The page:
Jaguar’s flagship saloon just turned fifty. Here’s how it celebrated its half century.
When you think of beautiful cars, an image of the Jaguar E-Type is sure to pop up in your head. First showcased at the Geneva Motor Salon in 1961, the E-Type not only mesmerised the media and visitors alike, but also managed to charm the great Enzo Ferrari. So much so that he called it the most beautiful car in the world! Not long after, Jaguar founder Sir William Lyons thought of building a saloon that was as beautiful and fun to drive. What started as an ‘eXperimental Jaguar’ – hence the ‘XJ’ nomenclature – has captivated audiences the world over for past half century, during which time 800,000 examples have been sold worldwide.
The Jaguar XJ first came into production in 1968, at which time it set new benchmarks in terms of refinement, comfort and luxury. And Jaguar upped the ante with every update of the XJ. And when it was finally launched in India at the 2010 Auto Expo, here too, it had everyone entranced.
Nine years later, Jaguar has given us this, the XJ50 – a special edition that celebrates the 50th anniversary of the luxury saloon. As you’d expect from an XJ, it comes with a truckload of creature comforts. And do we even need to point out that it’s still is one of the most elegant luxury sedans in the world?
This Jaguar XJ50 isn’t what you’d call a generation upgrade, which means it primarily retains the same design cues that we’re familiar with. That said, it does get a few cosmetic changes. The radiator grille now has a chrome surround, the bumpers have been mildly tweaked and there’s a new set of 19-inch alloy wheels. And since it’s a 50th-anniversary edition, XJ50 badges on the fenders and boot lid adorn its overall appeal.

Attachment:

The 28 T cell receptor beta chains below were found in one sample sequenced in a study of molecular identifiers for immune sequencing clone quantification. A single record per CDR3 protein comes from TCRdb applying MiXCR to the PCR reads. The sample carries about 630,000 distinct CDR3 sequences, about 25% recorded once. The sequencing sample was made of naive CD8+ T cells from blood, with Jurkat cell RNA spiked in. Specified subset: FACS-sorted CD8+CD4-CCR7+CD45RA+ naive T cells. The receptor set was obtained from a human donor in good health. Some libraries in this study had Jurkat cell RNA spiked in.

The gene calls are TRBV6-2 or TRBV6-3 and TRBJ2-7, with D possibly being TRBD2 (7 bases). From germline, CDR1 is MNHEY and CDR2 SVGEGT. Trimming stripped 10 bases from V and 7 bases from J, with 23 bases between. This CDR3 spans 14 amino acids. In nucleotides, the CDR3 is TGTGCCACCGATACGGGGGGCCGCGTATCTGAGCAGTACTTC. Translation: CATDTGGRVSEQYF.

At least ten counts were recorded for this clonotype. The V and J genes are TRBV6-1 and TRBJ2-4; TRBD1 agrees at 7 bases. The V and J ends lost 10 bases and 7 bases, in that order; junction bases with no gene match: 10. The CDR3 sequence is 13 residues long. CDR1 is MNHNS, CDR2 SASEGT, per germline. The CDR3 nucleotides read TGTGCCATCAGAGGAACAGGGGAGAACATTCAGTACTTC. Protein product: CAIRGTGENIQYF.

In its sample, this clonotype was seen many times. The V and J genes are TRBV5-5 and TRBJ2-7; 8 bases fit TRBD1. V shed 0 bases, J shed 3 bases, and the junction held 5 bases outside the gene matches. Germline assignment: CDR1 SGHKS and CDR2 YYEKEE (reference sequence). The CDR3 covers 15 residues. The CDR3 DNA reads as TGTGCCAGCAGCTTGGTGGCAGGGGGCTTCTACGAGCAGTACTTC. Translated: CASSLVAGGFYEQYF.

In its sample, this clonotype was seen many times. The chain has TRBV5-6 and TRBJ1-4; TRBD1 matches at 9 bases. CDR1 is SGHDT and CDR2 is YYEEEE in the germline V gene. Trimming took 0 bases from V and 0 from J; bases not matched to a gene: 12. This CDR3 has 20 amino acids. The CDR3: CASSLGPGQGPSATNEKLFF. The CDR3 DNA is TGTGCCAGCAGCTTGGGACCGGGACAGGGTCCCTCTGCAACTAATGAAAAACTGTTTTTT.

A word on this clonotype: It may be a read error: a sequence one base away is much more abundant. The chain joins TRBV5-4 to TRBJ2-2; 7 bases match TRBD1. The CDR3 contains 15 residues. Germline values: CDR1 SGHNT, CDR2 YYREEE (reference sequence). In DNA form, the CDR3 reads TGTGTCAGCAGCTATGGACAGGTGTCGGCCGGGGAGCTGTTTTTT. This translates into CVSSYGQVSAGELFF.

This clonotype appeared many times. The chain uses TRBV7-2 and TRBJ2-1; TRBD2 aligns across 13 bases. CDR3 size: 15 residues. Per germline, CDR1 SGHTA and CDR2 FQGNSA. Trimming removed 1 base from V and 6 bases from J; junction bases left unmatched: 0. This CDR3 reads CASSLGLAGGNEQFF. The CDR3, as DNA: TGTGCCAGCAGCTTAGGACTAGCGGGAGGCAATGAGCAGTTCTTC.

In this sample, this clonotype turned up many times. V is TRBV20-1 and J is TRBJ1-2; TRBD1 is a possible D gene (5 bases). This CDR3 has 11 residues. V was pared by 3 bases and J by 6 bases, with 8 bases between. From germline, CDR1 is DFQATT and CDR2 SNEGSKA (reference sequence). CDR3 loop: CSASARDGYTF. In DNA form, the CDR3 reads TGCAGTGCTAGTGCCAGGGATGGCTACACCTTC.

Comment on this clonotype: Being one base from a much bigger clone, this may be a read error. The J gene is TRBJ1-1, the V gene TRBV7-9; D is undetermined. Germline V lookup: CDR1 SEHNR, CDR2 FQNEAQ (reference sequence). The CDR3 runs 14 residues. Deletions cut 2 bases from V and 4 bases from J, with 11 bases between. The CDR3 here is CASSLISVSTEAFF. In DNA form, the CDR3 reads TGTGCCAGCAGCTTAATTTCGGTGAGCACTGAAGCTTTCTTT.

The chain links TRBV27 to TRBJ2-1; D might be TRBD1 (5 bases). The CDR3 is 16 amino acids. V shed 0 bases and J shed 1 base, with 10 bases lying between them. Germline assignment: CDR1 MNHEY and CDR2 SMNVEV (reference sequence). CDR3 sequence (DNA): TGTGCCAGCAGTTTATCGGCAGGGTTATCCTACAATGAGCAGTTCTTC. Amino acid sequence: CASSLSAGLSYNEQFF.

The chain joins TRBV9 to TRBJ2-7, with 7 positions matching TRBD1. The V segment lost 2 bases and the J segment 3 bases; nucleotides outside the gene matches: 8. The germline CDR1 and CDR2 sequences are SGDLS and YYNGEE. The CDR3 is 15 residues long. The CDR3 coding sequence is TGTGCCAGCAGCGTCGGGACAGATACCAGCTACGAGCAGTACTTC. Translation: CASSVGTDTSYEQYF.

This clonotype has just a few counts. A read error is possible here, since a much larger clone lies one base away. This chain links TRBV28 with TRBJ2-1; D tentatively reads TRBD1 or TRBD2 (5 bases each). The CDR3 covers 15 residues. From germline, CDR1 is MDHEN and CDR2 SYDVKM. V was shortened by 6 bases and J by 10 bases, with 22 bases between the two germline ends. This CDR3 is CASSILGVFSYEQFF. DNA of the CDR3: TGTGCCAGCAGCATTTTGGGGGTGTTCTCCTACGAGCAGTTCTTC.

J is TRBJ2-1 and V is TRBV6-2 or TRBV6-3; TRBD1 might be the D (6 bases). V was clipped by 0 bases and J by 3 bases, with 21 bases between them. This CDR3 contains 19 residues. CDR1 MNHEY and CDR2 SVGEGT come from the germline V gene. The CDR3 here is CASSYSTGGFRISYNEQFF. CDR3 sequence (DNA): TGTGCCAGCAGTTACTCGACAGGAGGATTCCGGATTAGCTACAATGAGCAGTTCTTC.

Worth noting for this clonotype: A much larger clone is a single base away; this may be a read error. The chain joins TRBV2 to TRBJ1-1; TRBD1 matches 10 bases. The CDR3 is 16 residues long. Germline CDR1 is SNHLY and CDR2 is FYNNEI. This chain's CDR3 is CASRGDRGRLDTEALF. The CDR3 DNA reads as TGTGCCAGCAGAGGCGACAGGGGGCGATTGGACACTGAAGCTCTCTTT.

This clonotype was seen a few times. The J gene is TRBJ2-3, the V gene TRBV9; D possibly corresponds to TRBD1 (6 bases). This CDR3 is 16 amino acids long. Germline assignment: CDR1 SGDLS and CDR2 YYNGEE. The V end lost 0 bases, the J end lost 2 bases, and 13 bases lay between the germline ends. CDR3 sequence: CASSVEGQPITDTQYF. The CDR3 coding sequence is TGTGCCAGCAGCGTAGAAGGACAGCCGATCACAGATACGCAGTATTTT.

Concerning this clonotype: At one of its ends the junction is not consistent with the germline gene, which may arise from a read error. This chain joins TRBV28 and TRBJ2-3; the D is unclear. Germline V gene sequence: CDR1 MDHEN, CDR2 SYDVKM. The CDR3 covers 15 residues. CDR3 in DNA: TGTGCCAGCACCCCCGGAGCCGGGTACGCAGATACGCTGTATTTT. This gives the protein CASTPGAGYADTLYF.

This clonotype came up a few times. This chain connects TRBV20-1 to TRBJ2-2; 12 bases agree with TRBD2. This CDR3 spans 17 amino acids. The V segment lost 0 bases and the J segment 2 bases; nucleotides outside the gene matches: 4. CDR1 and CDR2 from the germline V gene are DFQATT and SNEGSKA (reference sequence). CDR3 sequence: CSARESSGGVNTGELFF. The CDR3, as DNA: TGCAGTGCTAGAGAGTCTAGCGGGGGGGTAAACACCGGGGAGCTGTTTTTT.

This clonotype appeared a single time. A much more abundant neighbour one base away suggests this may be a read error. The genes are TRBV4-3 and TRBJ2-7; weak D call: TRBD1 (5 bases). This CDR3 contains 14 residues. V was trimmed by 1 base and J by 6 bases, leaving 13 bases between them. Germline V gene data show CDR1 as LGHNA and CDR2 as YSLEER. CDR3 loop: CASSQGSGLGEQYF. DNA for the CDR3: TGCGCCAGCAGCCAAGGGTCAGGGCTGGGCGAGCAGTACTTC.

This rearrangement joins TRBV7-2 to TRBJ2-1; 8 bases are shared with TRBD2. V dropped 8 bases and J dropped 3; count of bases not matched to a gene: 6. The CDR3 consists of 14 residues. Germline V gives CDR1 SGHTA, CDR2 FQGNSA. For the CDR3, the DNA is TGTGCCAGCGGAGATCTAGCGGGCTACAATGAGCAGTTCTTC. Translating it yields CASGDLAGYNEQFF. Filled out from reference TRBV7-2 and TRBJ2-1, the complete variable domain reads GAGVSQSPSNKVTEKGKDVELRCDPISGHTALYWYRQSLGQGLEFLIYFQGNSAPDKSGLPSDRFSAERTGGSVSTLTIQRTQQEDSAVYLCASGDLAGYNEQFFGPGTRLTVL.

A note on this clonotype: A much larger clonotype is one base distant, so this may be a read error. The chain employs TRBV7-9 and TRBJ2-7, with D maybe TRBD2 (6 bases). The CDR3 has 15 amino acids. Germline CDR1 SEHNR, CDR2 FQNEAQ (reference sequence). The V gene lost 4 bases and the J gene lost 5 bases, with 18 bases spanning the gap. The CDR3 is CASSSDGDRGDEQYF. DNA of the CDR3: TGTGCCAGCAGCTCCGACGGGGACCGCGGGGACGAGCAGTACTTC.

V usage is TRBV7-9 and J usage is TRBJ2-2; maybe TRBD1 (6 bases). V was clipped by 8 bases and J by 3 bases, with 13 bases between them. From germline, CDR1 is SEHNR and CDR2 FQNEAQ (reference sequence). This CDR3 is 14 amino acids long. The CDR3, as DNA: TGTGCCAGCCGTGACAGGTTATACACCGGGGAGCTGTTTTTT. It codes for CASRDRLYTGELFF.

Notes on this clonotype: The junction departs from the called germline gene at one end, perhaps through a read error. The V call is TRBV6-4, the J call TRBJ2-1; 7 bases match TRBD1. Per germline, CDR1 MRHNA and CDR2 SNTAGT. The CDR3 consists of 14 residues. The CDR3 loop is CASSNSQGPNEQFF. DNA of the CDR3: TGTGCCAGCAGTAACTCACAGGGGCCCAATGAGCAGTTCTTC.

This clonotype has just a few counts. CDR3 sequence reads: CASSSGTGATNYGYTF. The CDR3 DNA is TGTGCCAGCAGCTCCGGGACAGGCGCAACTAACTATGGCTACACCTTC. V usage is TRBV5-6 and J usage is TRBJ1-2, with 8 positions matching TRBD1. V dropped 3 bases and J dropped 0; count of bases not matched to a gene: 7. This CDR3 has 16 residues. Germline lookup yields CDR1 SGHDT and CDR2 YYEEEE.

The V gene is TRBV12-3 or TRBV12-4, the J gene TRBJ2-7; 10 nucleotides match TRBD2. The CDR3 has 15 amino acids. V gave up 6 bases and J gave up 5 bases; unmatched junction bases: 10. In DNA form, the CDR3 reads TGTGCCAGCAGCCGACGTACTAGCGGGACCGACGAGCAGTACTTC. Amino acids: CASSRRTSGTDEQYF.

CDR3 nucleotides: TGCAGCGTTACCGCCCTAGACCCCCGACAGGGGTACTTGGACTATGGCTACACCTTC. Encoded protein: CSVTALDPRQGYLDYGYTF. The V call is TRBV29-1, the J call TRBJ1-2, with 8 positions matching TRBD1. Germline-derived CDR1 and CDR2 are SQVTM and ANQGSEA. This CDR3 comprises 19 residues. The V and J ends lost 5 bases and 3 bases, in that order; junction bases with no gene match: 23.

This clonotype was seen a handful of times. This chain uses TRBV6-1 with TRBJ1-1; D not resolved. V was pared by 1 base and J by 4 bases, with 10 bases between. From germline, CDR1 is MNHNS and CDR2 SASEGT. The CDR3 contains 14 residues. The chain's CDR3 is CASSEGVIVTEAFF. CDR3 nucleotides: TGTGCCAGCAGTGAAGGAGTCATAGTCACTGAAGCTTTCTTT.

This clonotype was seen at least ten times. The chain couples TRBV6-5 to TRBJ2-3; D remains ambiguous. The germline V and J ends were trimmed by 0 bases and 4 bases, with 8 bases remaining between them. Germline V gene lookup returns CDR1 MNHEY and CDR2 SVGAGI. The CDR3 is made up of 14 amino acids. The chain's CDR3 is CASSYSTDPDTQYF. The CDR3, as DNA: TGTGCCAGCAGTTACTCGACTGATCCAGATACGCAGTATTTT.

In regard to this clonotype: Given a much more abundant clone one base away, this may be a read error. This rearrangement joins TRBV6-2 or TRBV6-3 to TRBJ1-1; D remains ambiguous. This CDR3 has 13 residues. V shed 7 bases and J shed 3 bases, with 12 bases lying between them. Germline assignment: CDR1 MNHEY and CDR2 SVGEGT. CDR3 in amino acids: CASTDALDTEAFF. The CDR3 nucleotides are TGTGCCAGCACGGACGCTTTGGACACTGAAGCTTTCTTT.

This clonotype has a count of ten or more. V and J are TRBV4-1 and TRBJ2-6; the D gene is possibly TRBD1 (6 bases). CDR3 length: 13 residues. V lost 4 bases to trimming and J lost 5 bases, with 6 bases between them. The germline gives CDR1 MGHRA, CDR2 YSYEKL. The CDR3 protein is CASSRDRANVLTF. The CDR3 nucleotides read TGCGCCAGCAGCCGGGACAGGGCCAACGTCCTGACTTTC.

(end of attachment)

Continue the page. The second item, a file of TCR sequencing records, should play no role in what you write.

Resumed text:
And even though the XJ is more than eight years old in India, we still love the large grille, long bonnet, boomerang-shaped taillights and, above all, that suave silhouette. In short, this kitty continues to look stunning, even after all these years.
The inside of the XJ is every bit as luxurious as you’d expect. It has ivory soft grain perforated quilted leather seats, which are electrically adjustable and have heating, cooling and massage functions. Draped in black leather, the dashboard offers a bright contrast against the ivory of the seats, giving it a nice balance of sportiness and luxury – something that fits very well with the overall nature of the car. The gloss wooden accents also add an air of panache to the cabin. We also love the way it wraps around the bottom of the front windshield. And then there’s the XJ50 insignia on the dashboard, central armrest and door sills, which remind you of the car’s legacy.
The XJ50 also comes with two large screens at the front – the infotainment system and the instrument cluster. The central infotainment screen is a 10-inch touch unit. While we love the way it displays information and makes navigating the menu a hassle-free task, the touch could have been more responsive. However, there are physical buttons to make the job even easier, especially when you’re driving. The larger 12.3-inch LCD for the instrumentation offers a variety of information – navigation, infotainment, drive modes and more. It even changes colour based on your driving mode.